The steady, pervasive censorship creep that is being inflicted on us by corporate tech giants with the blessing of the powers-that-be threatens to bring about a restructuring of reality straight out of Orwell’s 1984, where the Ministry of Truth polices speech and ensures that facts conform to whatever version of reality the government propagandists embrace.

Orwell intended 1984 as a warning. Instead, as I make clear in my book Battlefield America: The War on the American People and in its fictional counterpart The Erik Blair Diaries, it is being used as a dystopian instruction manual for socially engineering a populace that is compliant, conformist and obedient to Big Brother.

The police state could not ask for a better citizenry than one that carries out its own censorship, spying and policing.

Source: https://bit.ly/3qjYsV8

ABOUT JOHN W. WHITEHEAD

Constitutional attorney and author John W. Whitehead is founder and president The Rutherford Institute. His books Battlefield America: The War on the American People and A Government of Wolves: The Emerging American Police State are available at www.amazon.com. He can be contacted at johnw@rutherford.org. Nisha Whitehead is the Executive Director of The Rutherford Institute. Information about The Rutherford Institute is available at www.rutherford.org.

Publication Guidelines / Reprint Permission

John W. Whitehead’s weekly commentaries are available for publication to newspapers and web publications at no charge. Please contact staff@rutherford.org to obtain reprint permission.

The term metaverse, like the term meritocracy, was coined in a sci fi dystopia novel written as cautionary tale. Then techies took metaverse, and technocrats took meritocracy, and enthusiastically adopted what was meant to inspire horror.”—Antonio García Martínez

Welcome to the Matrix (i.e. the metaverse), where reality is virtual, freedom is only as free as one’s technological overlords allow, and artificial intelligence is slowly rendering humanity unnecessary, inferior and obsolete.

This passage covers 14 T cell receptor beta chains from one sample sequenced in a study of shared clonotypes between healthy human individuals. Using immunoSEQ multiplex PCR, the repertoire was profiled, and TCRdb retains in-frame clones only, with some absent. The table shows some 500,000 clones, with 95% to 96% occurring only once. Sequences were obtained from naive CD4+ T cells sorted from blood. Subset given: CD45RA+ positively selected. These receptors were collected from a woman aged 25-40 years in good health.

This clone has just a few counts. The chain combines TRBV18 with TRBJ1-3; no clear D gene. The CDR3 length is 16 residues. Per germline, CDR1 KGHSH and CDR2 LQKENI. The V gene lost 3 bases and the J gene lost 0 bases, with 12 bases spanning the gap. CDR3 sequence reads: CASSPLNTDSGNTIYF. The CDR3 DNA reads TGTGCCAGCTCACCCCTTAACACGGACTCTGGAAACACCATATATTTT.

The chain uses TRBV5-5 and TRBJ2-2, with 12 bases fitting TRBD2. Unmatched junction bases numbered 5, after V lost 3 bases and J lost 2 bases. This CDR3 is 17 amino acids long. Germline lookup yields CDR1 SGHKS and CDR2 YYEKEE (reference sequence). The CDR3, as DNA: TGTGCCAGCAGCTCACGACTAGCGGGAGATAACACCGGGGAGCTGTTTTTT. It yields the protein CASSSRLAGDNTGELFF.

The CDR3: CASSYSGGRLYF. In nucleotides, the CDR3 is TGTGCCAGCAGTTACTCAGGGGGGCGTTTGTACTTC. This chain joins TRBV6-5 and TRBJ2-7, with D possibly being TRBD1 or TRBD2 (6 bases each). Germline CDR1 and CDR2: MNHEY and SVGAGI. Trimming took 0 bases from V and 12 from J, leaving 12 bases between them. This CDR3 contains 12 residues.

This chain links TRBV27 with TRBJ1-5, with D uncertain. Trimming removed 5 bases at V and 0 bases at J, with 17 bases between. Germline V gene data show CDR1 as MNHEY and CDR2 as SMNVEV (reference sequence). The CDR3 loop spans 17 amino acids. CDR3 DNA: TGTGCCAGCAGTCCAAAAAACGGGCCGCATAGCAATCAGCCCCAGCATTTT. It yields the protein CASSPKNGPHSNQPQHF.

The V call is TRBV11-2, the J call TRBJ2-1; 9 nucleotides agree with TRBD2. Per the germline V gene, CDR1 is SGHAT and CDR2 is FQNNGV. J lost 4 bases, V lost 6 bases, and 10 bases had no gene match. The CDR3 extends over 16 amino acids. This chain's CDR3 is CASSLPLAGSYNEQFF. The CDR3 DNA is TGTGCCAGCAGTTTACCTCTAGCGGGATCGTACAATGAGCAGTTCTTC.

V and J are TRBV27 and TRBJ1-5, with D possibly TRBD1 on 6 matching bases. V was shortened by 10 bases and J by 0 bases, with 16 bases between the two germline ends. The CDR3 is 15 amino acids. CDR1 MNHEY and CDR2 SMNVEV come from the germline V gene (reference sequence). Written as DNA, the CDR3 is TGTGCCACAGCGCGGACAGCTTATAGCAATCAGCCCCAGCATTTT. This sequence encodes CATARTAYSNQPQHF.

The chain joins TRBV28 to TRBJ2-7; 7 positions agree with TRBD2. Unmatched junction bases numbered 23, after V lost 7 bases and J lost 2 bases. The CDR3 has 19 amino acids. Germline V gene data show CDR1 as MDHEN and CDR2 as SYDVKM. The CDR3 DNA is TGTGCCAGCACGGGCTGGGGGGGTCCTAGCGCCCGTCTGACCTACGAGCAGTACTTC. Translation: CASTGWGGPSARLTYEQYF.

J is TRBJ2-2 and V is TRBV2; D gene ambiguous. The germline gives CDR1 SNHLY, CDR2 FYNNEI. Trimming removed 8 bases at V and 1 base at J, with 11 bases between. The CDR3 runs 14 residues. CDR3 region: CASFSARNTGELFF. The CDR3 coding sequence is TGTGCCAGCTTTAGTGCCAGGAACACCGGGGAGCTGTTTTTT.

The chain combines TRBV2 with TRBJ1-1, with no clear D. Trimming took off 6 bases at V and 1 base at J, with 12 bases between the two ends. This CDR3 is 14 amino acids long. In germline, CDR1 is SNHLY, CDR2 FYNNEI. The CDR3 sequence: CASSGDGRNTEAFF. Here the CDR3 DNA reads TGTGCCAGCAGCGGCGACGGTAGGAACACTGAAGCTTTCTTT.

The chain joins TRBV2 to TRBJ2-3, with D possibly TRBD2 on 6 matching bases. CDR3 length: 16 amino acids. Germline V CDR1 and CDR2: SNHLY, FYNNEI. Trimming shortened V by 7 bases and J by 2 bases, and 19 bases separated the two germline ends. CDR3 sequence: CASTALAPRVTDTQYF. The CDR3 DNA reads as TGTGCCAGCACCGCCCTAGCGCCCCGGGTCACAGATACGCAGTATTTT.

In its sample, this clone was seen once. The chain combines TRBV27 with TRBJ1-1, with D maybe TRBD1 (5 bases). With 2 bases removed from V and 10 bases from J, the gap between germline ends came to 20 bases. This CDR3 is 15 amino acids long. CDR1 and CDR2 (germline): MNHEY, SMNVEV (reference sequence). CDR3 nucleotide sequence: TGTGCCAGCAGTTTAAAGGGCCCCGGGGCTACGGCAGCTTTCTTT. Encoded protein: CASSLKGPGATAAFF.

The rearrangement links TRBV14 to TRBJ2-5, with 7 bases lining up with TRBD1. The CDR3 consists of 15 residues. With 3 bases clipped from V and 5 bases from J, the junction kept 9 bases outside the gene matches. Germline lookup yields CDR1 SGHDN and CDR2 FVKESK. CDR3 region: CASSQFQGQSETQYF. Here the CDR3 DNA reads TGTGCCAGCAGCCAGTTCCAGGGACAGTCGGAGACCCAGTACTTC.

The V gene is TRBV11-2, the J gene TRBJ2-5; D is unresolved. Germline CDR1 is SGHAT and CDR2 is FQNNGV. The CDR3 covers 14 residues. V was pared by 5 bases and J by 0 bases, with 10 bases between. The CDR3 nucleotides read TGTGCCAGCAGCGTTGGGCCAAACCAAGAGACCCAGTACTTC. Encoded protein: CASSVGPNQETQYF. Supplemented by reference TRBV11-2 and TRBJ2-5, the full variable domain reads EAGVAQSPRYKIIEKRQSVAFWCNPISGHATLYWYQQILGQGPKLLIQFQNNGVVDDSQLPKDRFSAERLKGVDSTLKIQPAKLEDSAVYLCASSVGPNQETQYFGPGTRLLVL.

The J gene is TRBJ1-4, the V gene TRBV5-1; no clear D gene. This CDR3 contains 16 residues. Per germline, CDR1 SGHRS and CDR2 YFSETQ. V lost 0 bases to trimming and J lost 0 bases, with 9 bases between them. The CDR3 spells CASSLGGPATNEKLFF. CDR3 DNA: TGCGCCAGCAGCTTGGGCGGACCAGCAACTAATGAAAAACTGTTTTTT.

Mark Zuckerberg, the CEO of Facebook, sees this digital universe—the metaverse—as the next step in our evolutionary transformation from a human-driven society to a technological one.

Yet while Zuckerberg’s vision for this digital frontier has been met with a certain degree of skepticism, the truth—as journalist Antonio García Martínez concludes—is that we’re already living in the metaverse.

The metaverse is, in turn, a dystopian meritocracy, where freedom is a conditional construct based on one’s worthiness and compliance.

In a meritocracy, rights are privileges, afforded to those who have earned them. There can be no tolerance for independence or individuality in a meritocracy, where political correctness is formalized, legalized and institutionalized. Likewise, there can be no true freedom when the ability to express oneself, move about, engage in commerce and function in society is predicated on the extent to which you’re willing to “fit in.”

We are almost at that stage now.

Consider that in our present virtue-signaling world where fascism disguises itself as tolerance, the only way to enjoy even a semblance of freedom is by opting to voluntarily censor yourself, comply, conform and march in lockstep with whatever prevailing views dominate.

Fail to do so—by daring to espouse “dangerous” ideas or support unpopular political movements—and you will find yourself shut out of commerce, employment, and society: Facebook will ban you, Twitter will shut you down, Instagram will de-platform you, and your employer will issue ultimatums that force you to choose between your so-called freedoms and economic survival.

This is exactly how Corporate America plans to groom us for a world in which “we the people” are unthinking, unresistant, slavishly obedient automatons in bondage to a Deep State policed by computer algorithms.

Science fiction has become fact.

Twenty-some years after the Wachowskis’ iconic film, The Matrix, introduced us to a futuristic world in which humans exist in a computer-simulated non-reality powered by authoritarian machines—a world where the choice between existing in a denial-ridden virtual dream-state or facing up to the harsh, difficult realities of life comes down to a blue pill or a red pill—we stand at the precipice of a technologically-dominated matrix of our own making.

We are living the prequel to The Matrix with each passing day, falling further under the spell of technologically-driven virtual communities, virtual realities and virtual conveniences managed by artificially intelligent machines that are on a fast track to replacing human beings and eventually dominating every aspect of our lives.